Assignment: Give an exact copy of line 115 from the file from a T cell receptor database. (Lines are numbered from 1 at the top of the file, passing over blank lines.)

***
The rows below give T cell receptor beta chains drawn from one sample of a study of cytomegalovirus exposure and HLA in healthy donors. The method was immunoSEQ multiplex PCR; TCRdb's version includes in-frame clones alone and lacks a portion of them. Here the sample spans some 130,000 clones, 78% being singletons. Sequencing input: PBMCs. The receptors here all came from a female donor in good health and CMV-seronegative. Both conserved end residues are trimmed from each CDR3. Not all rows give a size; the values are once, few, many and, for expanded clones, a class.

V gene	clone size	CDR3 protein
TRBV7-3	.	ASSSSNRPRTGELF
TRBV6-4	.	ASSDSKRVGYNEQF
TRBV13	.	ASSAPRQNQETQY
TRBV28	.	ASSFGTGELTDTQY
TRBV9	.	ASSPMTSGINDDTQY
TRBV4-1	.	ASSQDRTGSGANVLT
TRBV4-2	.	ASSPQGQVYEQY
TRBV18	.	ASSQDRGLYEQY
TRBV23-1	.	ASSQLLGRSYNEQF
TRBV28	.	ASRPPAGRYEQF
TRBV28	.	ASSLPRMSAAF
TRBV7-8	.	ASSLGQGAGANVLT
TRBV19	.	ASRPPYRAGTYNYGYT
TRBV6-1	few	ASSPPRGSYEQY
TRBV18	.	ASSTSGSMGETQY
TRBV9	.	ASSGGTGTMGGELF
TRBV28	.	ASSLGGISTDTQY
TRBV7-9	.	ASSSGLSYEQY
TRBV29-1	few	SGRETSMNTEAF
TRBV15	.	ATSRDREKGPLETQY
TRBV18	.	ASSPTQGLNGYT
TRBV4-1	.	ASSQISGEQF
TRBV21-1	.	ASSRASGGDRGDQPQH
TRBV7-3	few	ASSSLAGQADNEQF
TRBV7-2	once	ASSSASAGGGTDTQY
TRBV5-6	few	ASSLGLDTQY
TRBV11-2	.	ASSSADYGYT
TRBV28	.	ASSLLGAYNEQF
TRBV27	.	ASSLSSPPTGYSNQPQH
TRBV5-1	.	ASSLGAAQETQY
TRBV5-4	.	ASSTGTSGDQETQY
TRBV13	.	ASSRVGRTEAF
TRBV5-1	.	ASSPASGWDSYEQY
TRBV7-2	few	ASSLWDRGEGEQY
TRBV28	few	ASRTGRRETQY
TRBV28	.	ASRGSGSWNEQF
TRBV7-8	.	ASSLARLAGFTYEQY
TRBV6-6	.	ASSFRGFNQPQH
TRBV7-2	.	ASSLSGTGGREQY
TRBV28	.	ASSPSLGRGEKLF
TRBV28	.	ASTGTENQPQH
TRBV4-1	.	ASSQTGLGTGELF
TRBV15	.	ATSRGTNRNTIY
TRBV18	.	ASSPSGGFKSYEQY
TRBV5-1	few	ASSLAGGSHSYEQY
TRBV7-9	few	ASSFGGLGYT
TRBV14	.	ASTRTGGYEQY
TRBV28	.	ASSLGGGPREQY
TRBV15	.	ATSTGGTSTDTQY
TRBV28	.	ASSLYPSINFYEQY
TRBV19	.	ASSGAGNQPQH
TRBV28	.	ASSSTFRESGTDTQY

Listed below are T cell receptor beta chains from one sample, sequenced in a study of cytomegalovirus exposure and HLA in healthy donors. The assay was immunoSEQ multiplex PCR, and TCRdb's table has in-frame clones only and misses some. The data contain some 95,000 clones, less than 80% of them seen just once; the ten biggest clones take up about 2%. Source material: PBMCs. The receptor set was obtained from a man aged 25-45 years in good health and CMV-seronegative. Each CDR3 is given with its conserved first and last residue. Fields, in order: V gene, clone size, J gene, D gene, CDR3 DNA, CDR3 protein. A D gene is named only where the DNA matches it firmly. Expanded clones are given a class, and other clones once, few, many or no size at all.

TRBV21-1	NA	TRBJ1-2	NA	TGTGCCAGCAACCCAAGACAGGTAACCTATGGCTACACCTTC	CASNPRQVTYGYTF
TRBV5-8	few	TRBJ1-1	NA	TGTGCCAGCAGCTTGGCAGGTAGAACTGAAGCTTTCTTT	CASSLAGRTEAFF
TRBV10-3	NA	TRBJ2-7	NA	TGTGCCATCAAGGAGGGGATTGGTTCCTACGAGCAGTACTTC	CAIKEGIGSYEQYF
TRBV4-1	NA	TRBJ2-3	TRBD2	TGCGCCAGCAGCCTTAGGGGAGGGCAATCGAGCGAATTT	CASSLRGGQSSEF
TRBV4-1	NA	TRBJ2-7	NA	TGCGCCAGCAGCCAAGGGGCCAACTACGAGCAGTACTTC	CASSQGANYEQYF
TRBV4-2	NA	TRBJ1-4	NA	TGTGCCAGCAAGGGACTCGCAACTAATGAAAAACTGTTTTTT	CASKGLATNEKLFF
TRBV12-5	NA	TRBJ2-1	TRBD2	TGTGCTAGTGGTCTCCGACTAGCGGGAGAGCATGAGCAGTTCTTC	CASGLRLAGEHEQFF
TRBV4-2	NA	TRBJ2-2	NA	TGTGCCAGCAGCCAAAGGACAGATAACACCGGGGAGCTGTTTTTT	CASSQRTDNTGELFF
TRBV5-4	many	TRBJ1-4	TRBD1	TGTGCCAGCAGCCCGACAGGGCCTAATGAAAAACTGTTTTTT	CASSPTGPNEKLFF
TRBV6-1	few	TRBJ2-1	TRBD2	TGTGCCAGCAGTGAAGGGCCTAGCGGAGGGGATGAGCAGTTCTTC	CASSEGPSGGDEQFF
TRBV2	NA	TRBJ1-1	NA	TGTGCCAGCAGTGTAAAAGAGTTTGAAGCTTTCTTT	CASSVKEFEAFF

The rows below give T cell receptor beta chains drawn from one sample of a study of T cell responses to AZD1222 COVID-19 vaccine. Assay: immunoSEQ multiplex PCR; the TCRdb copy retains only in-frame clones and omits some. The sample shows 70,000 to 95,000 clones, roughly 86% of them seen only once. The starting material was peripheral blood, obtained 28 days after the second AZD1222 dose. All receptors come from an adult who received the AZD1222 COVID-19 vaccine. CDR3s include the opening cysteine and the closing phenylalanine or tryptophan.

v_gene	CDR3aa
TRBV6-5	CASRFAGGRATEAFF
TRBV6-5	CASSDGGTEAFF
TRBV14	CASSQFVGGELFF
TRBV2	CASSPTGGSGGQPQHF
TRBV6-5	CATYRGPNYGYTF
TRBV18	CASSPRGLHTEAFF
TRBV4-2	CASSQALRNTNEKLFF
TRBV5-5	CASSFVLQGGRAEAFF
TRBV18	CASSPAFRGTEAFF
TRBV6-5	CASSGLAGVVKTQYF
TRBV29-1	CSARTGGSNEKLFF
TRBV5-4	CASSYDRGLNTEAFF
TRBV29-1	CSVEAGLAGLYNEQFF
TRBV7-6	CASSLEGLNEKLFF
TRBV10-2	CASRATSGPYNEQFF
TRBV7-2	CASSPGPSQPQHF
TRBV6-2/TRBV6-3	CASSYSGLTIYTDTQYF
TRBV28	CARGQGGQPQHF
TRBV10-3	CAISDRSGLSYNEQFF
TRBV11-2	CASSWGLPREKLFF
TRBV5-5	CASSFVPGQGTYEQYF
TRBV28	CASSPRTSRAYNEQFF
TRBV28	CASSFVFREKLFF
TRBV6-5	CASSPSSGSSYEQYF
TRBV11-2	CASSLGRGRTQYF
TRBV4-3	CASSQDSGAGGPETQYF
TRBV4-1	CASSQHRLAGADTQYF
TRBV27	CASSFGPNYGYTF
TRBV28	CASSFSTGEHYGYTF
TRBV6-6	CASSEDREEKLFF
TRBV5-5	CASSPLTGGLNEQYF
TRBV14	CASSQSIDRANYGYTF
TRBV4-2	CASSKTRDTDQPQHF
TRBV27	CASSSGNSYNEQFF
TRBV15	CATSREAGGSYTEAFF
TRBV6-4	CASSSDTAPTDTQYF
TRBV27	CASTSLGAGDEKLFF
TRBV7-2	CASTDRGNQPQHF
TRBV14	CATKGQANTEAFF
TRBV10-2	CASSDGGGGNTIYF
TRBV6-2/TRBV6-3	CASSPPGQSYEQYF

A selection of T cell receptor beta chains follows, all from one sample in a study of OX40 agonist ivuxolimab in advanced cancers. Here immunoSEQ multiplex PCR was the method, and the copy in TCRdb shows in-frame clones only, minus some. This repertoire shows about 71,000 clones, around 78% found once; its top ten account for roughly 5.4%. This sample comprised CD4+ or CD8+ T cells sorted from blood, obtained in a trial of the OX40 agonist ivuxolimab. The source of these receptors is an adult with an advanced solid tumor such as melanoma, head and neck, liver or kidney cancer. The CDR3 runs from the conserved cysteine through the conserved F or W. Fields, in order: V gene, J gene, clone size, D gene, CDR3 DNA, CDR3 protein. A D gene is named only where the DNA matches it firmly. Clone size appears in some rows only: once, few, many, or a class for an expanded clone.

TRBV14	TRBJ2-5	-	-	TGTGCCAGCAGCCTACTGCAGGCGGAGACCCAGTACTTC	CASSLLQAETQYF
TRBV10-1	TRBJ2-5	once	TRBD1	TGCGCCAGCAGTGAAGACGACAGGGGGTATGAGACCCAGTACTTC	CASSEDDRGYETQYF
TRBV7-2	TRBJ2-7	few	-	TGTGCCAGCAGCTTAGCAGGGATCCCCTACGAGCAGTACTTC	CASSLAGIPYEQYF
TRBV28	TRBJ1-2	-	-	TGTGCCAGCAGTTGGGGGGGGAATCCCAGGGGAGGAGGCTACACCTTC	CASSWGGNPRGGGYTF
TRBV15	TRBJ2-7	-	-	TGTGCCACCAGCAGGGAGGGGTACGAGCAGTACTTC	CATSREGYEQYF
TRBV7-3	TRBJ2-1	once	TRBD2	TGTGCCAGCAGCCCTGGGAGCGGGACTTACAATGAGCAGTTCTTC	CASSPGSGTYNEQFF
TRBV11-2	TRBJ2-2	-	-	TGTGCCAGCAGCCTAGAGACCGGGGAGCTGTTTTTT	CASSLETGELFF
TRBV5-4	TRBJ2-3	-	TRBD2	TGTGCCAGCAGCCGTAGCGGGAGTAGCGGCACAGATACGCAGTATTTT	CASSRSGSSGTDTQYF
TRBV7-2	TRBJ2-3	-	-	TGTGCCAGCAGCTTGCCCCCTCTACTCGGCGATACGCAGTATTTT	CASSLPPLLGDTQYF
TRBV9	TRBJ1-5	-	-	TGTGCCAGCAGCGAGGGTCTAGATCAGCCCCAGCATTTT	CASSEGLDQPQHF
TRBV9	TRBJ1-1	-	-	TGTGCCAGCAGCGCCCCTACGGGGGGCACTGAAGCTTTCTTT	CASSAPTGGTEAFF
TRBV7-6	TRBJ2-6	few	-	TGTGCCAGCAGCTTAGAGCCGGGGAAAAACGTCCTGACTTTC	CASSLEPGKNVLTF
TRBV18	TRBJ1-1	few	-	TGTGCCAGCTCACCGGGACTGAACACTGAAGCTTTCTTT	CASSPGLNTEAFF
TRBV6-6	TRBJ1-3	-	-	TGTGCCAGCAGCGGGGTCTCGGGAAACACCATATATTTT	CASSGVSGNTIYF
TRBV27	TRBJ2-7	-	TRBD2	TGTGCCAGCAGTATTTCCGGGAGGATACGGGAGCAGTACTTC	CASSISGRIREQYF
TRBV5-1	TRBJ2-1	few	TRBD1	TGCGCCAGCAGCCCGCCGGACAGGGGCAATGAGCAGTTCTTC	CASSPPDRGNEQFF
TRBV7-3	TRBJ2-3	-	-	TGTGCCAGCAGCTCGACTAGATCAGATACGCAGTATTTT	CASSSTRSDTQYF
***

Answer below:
TRBV15	TRBJ2-7	-	-	TGTGCCACCAGCAGGGAGGGGTACGAGCAGTACTTC	CATSREGYEQYF